Unconsciousness

Unconsciousness is a state which occurs when the ability to maintain an awareness of self and environment is lost. It involves a complete, or near-complete, lack of responsiveness to people and other environmental stimuli.[2]

Unconsciousness
Une leçon clinique à la Salpêtrière.jpg
Jean-Martin Charcot demonstrating hypnosis on a "hysterical" Salpêtrière patient, "Blanche" (Marie Wittman), who is supported by Joseph Babiński.[1]
SpecialtyPsychiatry
Neurology

Loss of consciousness should not be confused with the notion of the psychoanalytic unconscious, cognitive processes that take place outside awareness (e.g., implicit cognition), and with altered states of consciousness such as sleep, delirium, hypnosis, and other altered states in which the person responds to stimuli, including trance and psychedelic experiences.

Unconsciousness may occur as the result of traumatic brain injury, brain hypoxia (inadequate oxygen, possibly due to a brain infarction or cardiac arrest), severe intoxication with drugs that depress the activity of the central nervous system (e.g., alcohol and other hypnotic or sedative drugs), severe fatigue, anaesthesia, and other causes.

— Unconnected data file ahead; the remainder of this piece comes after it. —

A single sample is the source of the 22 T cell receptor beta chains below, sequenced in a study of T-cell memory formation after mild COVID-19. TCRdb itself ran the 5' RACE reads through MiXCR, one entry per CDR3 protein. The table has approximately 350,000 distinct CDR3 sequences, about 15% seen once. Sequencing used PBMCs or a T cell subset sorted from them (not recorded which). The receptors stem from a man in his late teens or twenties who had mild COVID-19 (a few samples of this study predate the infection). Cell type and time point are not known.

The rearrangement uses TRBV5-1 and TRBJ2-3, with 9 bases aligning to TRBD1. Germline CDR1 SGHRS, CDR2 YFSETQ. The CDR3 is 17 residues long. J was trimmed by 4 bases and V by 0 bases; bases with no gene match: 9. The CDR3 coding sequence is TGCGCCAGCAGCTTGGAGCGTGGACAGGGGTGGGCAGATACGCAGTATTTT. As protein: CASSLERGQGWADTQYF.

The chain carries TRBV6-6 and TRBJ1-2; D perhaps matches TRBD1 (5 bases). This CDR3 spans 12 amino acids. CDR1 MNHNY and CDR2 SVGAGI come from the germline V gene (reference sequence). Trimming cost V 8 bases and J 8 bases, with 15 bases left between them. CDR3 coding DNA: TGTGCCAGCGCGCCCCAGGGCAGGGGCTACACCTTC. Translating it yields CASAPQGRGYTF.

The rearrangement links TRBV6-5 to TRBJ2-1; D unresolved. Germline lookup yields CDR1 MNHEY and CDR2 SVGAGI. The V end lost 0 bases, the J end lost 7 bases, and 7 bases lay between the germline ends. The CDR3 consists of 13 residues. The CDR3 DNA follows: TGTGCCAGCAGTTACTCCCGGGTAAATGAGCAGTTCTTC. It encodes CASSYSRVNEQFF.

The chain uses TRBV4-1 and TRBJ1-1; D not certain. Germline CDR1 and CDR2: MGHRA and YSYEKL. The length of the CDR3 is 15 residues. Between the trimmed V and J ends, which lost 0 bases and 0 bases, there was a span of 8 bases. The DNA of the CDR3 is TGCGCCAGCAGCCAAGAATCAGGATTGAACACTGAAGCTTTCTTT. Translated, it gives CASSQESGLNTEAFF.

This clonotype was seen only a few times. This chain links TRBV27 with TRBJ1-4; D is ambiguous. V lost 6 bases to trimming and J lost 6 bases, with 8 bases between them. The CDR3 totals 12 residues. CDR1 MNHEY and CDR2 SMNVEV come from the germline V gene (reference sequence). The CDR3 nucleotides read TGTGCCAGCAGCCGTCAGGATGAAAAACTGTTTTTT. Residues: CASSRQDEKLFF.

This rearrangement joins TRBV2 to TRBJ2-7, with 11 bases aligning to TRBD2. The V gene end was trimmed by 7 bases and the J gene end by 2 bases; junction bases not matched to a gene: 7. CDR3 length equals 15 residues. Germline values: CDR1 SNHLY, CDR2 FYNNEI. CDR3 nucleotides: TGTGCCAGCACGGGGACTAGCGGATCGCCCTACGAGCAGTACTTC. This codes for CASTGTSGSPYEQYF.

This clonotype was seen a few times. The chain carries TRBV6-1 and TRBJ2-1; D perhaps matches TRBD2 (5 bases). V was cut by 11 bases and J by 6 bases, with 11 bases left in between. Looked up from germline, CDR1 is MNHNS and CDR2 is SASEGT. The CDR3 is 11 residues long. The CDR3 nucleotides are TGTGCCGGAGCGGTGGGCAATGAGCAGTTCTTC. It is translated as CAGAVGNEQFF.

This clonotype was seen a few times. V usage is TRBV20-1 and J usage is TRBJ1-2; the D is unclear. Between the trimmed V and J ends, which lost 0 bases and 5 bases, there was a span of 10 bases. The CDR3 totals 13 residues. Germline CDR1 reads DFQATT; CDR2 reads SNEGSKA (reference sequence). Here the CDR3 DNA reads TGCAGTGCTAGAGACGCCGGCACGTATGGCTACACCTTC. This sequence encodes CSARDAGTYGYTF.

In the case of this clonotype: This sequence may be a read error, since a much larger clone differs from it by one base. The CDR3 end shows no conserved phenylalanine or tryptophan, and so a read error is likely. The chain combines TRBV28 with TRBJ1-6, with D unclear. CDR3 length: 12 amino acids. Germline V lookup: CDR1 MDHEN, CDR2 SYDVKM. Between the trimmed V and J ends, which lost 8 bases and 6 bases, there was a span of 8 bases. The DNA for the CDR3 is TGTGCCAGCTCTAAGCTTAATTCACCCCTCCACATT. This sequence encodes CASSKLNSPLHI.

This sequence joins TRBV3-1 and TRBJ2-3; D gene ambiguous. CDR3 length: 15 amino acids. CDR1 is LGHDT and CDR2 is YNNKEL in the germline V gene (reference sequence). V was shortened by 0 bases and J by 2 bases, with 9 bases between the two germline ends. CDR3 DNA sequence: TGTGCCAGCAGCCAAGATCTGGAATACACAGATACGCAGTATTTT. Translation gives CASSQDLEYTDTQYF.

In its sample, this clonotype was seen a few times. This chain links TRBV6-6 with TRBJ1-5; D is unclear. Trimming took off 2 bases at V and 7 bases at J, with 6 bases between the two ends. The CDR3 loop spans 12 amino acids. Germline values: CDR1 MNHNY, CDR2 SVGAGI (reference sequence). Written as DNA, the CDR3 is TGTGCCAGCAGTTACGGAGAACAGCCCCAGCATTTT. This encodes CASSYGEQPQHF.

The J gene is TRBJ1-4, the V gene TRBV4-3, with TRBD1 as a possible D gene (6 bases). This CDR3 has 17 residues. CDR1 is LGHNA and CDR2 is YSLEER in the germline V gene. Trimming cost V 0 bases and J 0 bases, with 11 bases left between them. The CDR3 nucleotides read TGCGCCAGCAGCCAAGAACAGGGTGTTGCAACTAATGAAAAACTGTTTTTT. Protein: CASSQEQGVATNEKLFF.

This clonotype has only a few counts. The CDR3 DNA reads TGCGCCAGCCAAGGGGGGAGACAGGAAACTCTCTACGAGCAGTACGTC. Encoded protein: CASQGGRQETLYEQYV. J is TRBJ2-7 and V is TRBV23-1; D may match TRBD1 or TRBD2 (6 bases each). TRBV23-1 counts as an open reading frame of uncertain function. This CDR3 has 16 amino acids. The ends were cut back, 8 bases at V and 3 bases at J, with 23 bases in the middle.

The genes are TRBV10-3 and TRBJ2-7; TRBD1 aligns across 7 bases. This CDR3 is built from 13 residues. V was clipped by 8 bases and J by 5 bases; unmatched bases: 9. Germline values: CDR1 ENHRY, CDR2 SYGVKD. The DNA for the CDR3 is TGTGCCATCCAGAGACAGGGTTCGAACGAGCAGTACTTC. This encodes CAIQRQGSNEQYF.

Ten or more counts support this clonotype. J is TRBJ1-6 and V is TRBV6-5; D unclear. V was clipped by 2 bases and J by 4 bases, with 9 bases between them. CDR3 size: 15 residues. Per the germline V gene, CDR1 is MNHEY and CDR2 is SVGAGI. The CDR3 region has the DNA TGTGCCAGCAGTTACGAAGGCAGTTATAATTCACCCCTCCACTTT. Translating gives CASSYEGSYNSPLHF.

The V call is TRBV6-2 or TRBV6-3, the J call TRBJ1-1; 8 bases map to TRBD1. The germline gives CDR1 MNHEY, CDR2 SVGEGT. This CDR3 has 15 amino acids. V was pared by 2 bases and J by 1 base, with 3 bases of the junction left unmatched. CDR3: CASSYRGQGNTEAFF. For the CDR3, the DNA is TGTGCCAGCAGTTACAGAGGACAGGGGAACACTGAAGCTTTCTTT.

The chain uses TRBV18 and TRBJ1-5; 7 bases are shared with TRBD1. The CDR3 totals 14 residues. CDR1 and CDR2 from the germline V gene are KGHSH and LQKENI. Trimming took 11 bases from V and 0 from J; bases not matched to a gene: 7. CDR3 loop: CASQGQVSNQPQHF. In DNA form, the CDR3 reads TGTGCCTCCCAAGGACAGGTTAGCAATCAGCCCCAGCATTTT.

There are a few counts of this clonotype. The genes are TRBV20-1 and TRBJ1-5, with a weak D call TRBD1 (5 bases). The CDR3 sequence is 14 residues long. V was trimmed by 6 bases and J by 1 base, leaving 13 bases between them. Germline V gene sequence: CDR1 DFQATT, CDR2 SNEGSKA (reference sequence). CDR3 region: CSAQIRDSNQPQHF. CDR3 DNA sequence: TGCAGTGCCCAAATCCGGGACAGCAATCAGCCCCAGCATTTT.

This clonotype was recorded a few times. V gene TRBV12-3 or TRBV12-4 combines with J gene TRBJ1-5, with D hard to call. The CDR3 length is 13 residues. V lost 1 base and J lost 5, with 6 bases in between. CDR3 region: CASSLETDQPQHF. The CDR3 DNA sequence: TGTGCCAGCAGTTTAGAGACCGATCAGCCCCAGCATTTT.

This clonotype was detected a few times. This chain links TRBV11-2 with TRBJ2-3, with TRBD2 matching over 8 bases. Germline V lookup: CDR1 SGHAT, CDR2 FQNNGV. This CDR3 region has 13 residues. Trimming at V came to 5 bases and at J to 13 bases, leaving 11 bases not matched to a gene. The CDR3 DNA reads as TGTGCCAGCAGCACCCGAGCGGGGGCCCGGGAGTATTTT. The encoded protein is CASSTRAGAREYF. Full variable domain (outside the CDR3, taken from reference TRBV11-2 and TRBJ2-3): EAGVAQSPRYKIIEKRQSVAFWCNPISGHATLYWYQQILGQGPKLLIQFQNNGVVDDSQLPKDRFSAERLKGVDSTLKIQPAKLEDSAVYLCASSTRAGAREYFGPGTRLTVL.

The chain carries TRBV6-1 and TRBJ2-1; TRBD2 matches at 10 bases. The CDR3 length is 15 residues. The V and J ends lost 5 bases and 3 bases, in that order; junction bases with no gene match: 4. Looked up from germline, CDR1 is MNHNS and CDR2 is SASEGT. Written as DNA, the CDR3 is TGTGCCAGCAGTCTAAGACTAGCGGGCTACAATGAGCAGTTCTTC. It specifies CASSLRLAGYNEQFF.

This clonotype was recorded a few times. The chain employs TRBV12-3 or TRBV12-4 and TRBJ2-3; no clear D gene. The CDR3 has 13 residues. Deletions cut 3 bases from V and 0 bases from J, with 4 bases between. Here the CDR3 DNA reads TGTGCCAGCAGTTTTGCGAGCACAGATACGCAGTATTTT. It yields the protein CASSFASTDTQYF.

Law and medicineEdit

 
Person passed out on a sidewalk in New York City, 2008

In jurisprudence, unconsciousness may entitle the criminal defendant to the defense of automatism, i.e. a state uncontrollably of one's own actions, an excusing condition that allows a defendant to argue that they should not be held criminally liable for their actions or omissions. In most countries, courts must consider whether unconsciousness in a situation can be accepted as a defense; it can vary from case to case. Hence epileptic seizures, neurological dysfunctions and sleepwalking may be considered acceptable excusing conditions because the loss of control is not foreseeable, but falling asleep (especially while driving or during any other safety-critical activity) may not, because natural sleep rarely overcomes an ordinary person without warning.

In many countries, it is presumed that someone who is less than fully conscious cannot give consent to anything. This can be relevant in cases of sexual assault, euthanasia, or patients giving informed consent with regard to starting or stopping a medical treatment.

See alsoEdit

ReferencesEdit

  1. ^ See: A Clinical Lesson at the Salpêtrière.
  2. ^ "MeSH Browser". www.nlm.nih.gov. Retrieved 18 March 2018.

External linksEdit

Classification